Yep, it’s almost officially summer and hot weather is here for the next several months. While we, as humans, have fairly simple ways to beat the heat, it’s important for pet owners to recognize the signs if their fur-kids are getting too hot.
Heat stroke is a term commonly used for hyperthermia or elevated body temperature. Typically, if a pet’s body temperature exceeds 103 degrees Fahrenheit, it is considered abnormal or hyperthermic. A body temperature above 106 degrees (and without previous signs of illness) is associated with exposure to excessive external or environmental heat and would be considered heat stroke. Take note, the critical temperature where a pet can experience organ failure and death can occur between 107 to 109 degrees.
We most associate dogs as suffering from heat stroke, as they are the ones going for walks or taking hikes in potentially hot temperatures. Dogs are the ones left outside, often kenneled or chained, in the hot sun with no way to find shade. Dogs are the ones taken for car rides and, knowingly or unknowingly left inside the car as owners run a quick errand, not realizing how quickly their vehicle can heat up.
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It’s important to recognize the signs to look for in dogs who might be suffering from heatstroke. They may have elevated breathing rates, dry or sticky gums, abnormal gum color or bruising in the gums. They also may appear lethargic or disoriented and can have seizures. Dogs don’t sweat the same way people do, meaning they can’t control their body temperature by sweating through the skin since they only have a small number of sweat glands located in their footpads. A canine’s primary way of regulating body temperature is by panting. Sometimes pure genetics can make a dog more prone to suffering heat stroke. Dogs with a restricted airway such as brachycephalic breeds (flat-faced dogs such as pugs, boxers, and bulldogs) are at greater risk. In these breeds, clinical signs of heat stroke can occur when the outside temperature and humidity are only moderately elevated.
While not as common, cats can also succumb to heat stroke. The signs are not as clear but can include restless behavior as your cat paces searching to find a cool spot, panting, drooling, sweaty feet, rapid pulse and breathing, redness of the tongue and mouth, vomiting, lethargy, stumbling, staggering gait and a rectal temperature over 105 degrees Fahrenheit. If no intervention is done, the body temperature can be high enough to cause the cat to collapse, have seizures or slip into a coma.
Heatstroke must be taken seriously. Safe, controlled reduction of body temperature is a priority. Cool water (not cold) can be poured over the head, stomach, armpits and feet, or cool cloths applied to these areas. If using cool wet cloths, these should be continually replaced, or they will start to retain heat. Ensure a continuous flow of air across your pet to help increase evaporative heat loss until treatment is rendered at your veterinary hospital. Rectal temperature should be monitored and treatment discontinued once the pet shows signs of recovery, or the temperature has fallen to 103 degrees Fahrenheit. If cooling is not stopped, the pet could develop hypothermia, which is the exact opposite and means your pet has a dangerously low body temperature.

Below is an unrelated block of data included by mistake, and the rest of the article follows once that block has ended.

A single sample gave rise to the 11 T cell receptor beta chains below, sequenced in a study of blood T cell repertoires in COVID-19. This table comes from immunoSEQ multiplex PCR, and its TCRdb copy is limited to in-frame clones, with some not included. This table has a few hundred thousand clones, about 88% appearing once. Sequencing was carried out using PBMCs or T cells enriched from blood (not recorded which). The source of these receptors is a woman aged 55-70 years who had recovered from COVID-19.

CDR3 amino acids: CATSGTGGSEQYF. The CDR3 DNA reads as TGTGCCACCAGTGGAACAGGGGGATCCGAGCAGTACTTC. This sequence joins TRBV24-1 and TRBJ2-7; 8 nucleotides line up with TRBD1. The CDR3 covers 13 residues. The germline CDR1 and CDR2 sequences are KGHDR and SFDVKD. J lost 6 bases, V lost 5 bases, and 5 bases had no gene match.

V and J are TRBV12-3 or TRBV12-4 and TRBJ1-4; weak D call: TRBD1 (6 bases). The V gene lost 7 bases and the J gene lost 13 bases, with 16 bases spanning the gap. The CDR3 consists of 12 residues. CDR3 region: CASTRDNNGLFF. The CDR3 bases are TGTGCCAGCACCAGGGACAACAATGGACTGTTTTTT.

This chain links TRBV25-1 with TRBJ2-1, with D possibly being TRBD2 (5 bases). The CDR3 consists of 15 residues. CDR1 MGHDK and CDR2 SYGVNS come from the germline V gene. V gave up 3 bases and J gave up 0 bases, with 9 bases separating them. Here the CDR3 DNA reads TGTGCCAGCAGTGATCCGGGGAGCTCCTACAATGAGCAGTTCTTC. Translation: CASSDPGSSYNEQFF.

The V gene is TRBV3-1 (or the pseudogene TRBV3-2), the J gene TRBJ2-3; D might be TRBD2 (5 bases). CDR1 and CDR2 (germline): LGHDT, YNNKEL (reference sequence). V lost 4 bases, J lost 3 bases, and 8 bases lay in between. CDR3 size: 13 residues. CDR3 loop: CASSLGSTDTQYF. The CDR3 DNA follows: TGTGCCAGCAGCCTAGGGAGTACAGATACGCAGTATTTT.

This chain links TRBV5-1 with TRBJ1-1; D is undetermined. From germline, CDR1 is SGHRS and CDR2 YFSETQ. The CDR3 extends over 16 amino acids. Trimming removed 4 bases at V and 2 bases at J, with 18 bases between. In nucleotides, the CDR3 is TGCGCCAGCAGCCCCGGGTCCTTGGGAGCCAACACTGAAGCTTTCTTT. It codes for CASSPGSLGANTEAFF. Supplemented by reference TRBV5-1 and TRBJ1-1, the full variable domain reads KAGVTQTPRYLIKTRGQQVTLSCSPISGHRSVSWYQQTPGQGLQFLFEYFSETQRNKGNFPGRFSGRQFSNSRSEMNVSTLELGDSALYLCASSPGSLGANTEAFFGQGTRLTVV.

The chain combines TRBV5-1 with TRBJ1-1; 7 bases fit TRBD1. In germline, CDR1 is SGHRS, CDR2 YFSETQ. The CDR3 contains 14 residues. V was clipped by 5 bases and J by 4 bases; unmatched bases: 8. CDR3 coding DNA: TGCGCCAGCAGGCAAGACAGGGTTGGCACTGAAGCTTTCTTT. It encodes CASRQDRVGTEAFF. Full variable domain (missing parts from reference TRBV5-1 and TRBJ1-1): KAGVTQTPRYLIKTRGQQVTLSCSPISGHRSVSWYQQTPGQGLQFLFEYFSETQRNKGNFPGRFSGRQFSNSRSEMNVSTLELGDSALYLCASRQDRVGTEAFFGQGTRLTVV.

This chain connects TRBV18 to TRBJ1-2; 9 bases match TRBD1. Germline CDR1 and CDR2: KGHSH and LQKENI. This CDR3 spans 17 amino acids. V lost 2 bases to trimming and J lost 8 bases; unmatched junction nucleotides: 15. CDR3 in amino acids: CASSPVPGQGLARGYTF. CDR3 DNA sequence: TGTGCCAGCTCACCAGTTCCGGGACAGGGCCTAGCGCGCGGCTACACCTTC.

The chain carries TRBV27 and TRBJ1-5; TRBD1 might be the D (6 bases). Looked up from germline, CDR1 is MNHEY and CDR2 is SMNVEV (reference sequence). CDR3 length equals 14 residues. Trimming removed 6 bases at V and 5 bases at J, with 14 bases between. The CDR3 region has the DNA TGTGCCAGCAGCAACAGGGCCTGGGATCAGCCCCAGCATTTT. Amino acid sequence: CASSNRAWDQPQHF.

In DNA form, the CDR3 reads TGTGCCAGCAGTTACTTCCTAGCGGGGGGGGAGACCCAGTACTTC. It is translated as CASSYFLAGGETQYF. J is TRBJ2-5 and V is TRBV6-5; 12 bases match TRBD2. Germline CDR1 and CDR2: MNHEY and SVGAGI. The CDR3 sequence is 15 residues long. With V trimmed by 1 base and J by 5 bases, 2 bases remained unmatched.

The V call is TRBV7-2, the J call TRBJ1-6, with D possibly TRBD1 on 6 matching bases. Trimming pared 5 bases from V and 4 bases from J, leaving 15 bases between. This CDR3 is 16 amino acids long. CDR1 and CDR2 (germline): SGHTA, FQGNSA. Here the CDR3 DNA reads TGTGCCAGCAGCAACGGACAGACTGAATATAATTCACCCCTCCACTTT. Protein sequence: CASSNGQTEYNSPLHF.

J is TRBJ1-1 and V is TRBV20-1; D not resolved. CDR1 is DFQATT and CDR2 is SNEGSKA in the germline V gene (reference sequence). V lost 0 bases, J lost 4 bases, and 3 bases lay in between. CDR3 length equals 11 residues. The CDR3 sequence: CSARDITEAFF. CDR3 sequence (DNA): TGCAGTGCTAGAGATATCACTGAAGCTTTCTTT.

Any long-term damage from suffered from heat stroke depends on how high the body temperature elevated, how long the hyperthermia persisted and what the physical condition of the pet was prior to the heat stroke. If the body temperature did not become extremely high, most healthy pets will recover quickly if treated immediately. Some pets may experience permanent organ damage or may die at a later date from complications that developed secondarily to the hyperthermia.
MHS Pets of the Week are brought to you by Iowa Western Community College: Daphne is a 6-year-old spayed female Pitbull mix. This darling girl just can’t get enough attention. She came to us from an over-crowded home and has lived with dogs, cats, and small animals. She suffers from some skin issues/allergies, but with treatment she’s received while at MHS, she is much improved. She will need ongoing care, so adoptive must be willing to manage her skin needs with their veterinarian. Debra is a 12-year-old spayed female domestic short hair who is also front declawed. Debra arrived at MHS as an owner surrender at the beginning of April. Her previous owner described her as independent and fearful, which is still accurate here at the shelter, but is getting much more comfortable and now enjoys some attention from staff and volunteers. Debra has previously lived with dogs and cats and did well with them. Creed is a 1-year-old Border Collie/Siberian Husky mix. Creed is a highly intelligent young man with a lot of energy who is looking for someone with lots of time to brush his luxurious coat and keep him busy! Creed loves to lounge anywhere comfortable, but can also be a great walking partner. He does do a lot of talking to other dogs and people and is especially vocal if he’s excited or bored. Creed is selective with the dogs he chooses to be friends with, and he needs a minute to warm up to strangers. Due to his activity and noise level, he would not do well in an apartment setting. Ricky is a 1.5-year-old neutered male domestic short hair who was surrendered to MHS in late May. His previous owners described him as friendly, playful and active, who has successfully lived with other cats, dogs and children. We hope one of these features pets sounds like the perfect match for you.
Check out our website at www.midlandshumanesociety.org/adopt to see other adoptable pets. MHS is open Tuesday-Friday from noon to 6 pm and Saturday from 11 am to 5 pm We are closed the third Wednesday each month for trainings, meetings and deep cleaning.